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Five Years After Treaty On Abidjan-Lagos Corridor Highway Project. - LEADERSHIP

OCTOBER 09, 2019

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It was with much flourish in March 2019 2014, that the Presidents of Côte d’Ivoire, Ghana, Togo, Benin and Nigeria, signed a treaty on the establishment of the six lane Abidjan-Lagos corridor highway project.

It was celebrated because it was expected to herald remarkable socio-economic development for these five countries on the corridor and the ripple effect across the closely linked West African region.

The multinational highway from Abidjan in Cote d’Ivoire runs through Ghana, Benin, and Togo to Lagos in Nigeria and is part of the trans-African highway connecting some of the major cities and economic centers on the continent.

 It also links the major seaports in the region which serves landlocked countries such as Burkina Faso, Mali and Niger.

Developing this 1009-kilometer road was therefore expected to be a catalyst for enhancing the huge economic potential in the region.

The importance of the project to the continent is underscored by the fact that it is listed as one of the priority continental infrastructure projects identified as PIDA projects.

From the Abidjan end, there has been good news on the progress the project has recorded but from the Nigerian end starting from Lagos this critical infrastructure project has largely been in limbo.

Two recent events may however turn things around.

The first is the signing of a 22.7 million US dollar “grant retrocession agreement” between the Economic Community of West African States (ECOWAS) and the African Development Bank this year.

This is to finance all the technical studies for the implementation, operations and economic development of the dual carriage highway.

Specifically, the two-year project is for Feasibility, Environmental and Social Impact Assessment as well as detailed Engineering Design and preparation of tender documents for the Abidjan-Lagos Corridor Highway Development Project.

The European Union from its African Investment Facility (AfIF) mobilized 9.13 million Euros while the African Development Bank contributed approximately 11.06 million United States Dollars (Grants and Loans).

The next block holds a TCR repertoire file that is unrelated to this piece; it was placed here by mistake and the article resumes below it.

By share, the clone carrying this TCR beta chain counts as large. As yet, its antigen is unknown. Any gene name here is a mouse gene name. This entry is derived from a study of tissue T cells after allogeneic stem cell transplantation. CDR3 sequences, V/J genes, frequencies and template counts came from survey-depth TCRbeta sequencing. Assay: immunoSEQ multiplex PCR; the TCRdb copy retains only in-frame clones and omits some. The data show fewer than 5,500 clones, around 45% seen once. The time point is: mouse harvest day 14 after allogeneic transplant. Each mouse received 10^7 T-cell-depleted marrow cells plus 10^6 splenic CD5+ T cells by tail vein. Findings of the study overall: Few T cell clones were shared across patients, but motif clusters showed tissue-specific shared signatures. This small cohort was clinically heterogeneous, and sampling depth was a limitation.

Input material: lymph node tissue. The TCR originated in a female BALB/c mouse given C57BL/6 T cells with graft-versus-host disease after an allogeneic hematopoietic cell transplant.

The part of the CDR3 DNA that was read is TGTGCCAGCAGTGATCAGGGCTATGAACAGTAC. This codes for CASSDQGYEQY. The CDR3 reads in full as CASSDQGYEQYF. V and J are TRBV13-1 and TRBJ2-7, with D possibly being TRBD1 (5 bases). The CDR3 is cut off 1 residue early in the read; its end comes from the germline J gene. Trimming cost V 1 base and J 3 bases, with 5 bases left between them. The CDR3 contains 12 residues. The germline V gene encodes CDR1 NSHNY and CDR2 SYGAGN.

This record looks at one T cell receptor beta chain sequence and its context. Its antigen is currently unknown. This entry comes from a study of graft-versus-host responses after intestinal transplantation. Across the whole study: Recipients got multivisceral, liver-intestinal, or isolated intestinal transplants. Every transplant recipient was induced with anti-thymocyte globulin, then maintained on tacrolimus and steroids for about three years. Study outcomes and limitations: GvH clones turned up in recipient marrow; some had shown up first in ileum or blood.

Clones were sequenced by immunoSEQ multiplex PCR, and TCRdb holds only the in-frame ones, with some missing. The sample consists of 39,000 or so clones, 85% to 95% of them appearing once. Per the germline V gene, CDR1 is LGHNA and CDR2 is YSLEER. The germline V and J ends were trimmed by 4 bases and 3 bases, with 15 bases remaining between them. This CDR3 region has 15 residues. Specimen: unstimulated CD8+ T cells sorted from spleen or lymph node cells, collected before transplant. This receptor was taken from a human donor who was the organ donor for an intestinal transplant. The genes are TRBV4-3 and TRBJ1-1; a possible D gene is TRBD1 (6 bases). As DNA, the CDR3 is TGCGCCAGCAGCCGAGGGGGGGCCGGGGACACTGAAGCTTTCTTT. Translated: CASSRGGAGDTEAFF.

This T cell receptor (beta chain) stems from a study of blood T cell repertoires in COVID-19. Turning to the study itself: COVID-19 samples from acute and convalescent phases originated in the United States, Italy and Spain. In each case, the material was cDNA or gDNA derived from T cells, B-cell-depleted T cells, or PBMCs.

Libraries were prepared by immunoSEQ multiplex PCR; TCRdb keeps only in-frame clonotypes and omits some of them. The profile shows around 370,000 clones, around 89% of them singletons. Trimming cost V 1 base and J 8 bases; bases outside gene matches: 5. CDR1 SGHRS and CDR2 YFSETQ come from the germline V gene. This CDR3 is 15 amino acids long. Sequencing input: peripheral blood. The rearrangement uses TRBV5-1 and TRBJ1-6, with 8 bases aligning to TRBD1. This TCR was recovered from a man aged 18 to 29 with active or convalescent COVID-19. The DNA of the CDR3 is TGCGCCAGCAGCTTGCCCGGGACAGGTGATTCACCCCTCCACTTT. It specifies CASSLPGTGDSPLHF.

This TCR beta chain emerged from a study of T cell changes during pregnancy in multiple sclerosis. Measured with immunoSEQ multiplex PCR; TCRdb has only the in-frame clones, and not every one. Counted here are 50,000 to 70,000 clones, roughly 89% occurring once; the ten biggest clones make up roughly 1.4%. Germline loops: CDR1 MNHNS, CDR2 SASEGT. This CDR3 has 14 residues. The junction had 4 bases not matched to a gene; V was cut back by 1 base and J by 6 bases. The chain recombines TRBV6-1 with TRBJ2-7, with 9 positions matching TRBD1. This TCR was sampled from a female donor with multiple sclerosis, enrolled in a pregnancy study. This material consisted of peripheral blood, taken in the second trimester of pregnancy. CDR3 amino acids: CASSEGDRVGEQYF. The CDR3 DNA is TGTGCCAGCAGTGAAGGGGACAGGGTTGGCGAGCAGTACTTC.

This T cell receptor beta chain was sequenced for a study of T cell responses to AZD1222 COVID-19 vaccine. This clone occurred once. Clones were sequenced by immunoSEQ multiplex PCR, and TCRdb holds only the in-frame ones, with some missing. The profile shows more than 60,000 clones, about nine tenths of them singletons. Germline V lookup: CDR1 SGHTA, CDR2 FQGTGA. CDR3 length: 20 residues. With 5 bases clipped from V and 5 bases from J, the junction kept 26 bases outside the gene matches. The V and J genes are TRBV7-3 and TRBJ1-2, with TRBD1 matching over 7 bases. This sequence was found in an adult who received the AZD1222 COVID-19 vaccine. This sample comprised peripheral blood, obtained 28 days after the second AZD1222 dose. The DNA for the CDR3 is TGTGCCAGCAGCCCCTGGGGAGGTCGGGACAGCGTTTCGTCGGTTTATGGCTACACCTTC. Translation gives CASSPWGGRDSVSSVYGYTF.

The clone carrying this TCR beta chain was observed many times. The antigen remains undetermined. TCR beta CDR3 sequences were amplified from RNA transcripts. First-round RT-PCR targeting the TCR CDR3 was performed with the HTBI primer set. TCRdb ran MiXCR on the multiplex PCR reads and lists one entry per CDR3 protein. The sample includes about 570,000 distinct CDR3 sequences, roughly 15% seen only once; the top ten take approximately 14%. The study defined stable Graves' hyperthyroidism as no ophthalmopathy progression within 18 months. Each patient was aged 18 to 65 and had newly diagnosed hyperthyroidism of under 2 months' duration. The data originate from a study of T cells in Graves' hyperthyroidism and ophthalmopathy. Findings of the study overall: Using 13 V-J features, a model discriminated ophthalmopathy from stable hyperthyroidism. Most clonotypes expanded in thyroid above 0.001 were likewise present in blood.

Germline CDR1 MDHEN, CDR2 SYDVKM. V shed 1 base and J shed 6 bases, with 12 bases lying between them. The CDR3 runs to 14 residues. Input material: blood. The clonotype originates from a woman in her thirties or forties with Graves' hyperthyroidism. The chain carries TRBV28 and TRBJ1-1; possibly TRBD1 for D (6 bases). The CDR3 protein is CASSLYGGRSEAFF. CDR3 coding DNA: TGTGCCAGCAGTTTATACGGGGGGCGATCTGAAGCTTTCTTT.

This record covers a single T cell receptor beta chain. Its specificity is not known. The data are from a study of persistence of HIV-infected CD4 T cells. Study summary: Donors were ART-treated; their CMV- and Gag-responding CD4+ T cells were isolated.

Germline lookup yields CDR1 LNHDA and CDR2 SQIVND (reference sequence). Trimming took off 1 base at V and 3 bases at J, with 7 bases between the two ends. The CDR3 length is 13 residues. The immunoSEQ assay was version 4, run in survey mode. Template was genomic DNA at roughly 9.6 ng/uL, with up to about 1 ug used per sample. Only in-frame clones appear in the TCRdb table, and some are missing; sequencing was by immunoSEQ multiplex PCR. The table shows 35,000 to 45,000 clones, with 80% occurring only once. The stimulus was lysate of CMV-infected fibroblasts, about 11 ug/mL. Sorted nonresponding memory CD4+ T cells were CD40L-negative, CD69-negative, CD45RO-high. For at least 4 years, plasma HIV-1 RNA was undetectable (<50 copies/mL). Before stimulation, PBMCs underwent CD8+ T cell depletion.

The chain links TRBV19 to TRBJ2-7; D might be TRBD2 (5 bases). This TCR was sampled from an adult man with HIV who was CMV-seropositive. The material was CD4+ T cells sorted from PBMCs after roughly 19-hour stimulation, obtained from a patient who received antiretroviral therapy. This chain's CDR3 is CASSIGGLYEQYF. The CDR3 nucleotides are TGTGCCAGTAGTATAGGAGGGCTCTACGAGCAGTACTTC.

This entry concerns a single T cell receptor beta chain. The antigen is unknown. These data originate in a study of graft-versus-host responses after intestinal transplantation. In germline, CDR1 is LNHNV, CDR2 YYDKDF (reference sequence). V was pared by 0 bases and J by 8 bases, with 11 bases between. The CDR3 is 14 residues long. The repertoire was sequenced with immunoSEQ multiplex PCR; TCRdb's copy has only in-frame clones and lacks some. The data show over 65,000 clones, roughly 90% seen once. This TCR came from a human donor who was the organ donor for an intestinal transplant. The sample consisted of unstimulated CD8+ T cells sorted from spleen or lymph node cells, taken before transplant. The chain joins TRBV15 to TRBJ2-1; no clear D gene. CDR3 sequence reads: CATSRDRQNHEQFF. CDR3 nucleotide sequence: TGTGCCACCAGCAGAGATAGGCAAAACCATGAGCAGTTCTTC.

This is a pre-project activity.  The second event which also took place at the Ecowas Commission in Abuja placed the project in the hands of managers to give it more traction.

ECOWAS launched a Project Implementation Unit to oversee the day-to-day management of the Highway Project under the supervision of the Commissioner for Infrastructure at the ECOWAS Commission, Mr Pathe Gueye who oversights the project through the Project Manager.

Mr Gueye re-stated that the Abidjan-Lagos Corridor Project remains a priority to the ECOWAS Commission, Ecowas member states on the corridor as well as Development Partners considering the immense benefits that will accrue to the region from its implementation.

Governments at the National and sub-national level in Nigeria have also started showing more than passing interest in getting some work done on the project.

Their hands are also being forced by the people who have shown some discontent at the scandalous state of the Nigerian end of the road running from Lagos to Badagry which is not only a super highway but is the major gateway into the country.

The Abidjan-Lagos project when fully implemented is expected to enhance the Ecowas free movement protocol, integrate the economies of countries in the region and promote cross-border trade in the West African region which has been estimated at just 11% in spite of intense efforts over the years to implement the Ecowas Trade Liberalization scheme [ETLS].

The Borderless Alliance group in a recent report indicated that at the moment, West Africa is the least integrated region in the World in terms of cross border trade.

A Senior Director at the African Development Bank, AfDB, Ebrima Faal, corroborated this when he recently stated that “In West Africa, intra-regional trade of just around 11% does not reflect the immense potential for the region.”

Faal said boosting regional trade will require far greater investment in cross border infrastructure; especially transport links, power and transmission, and ICT”.

This is what makes the Abidjan-Lagos Corridor highway a strategic project as the investment in the six-lane super highway by Continental institutions, donor partners and the respective Governments will directly impact on the economies of Nigeria, Benin republic, Togo, Ghana and Cote d’Ivoire as well as other countries in the region with a growing population of over 393 million people.

The Abidjan-Lagos highway is one of the 400 hundred continental priority projects under the Programme on infrastructure development in Africa[PIDA].

Wilfred Ewaleifoh is an international journalist with interest in infrastructure development in Africa.

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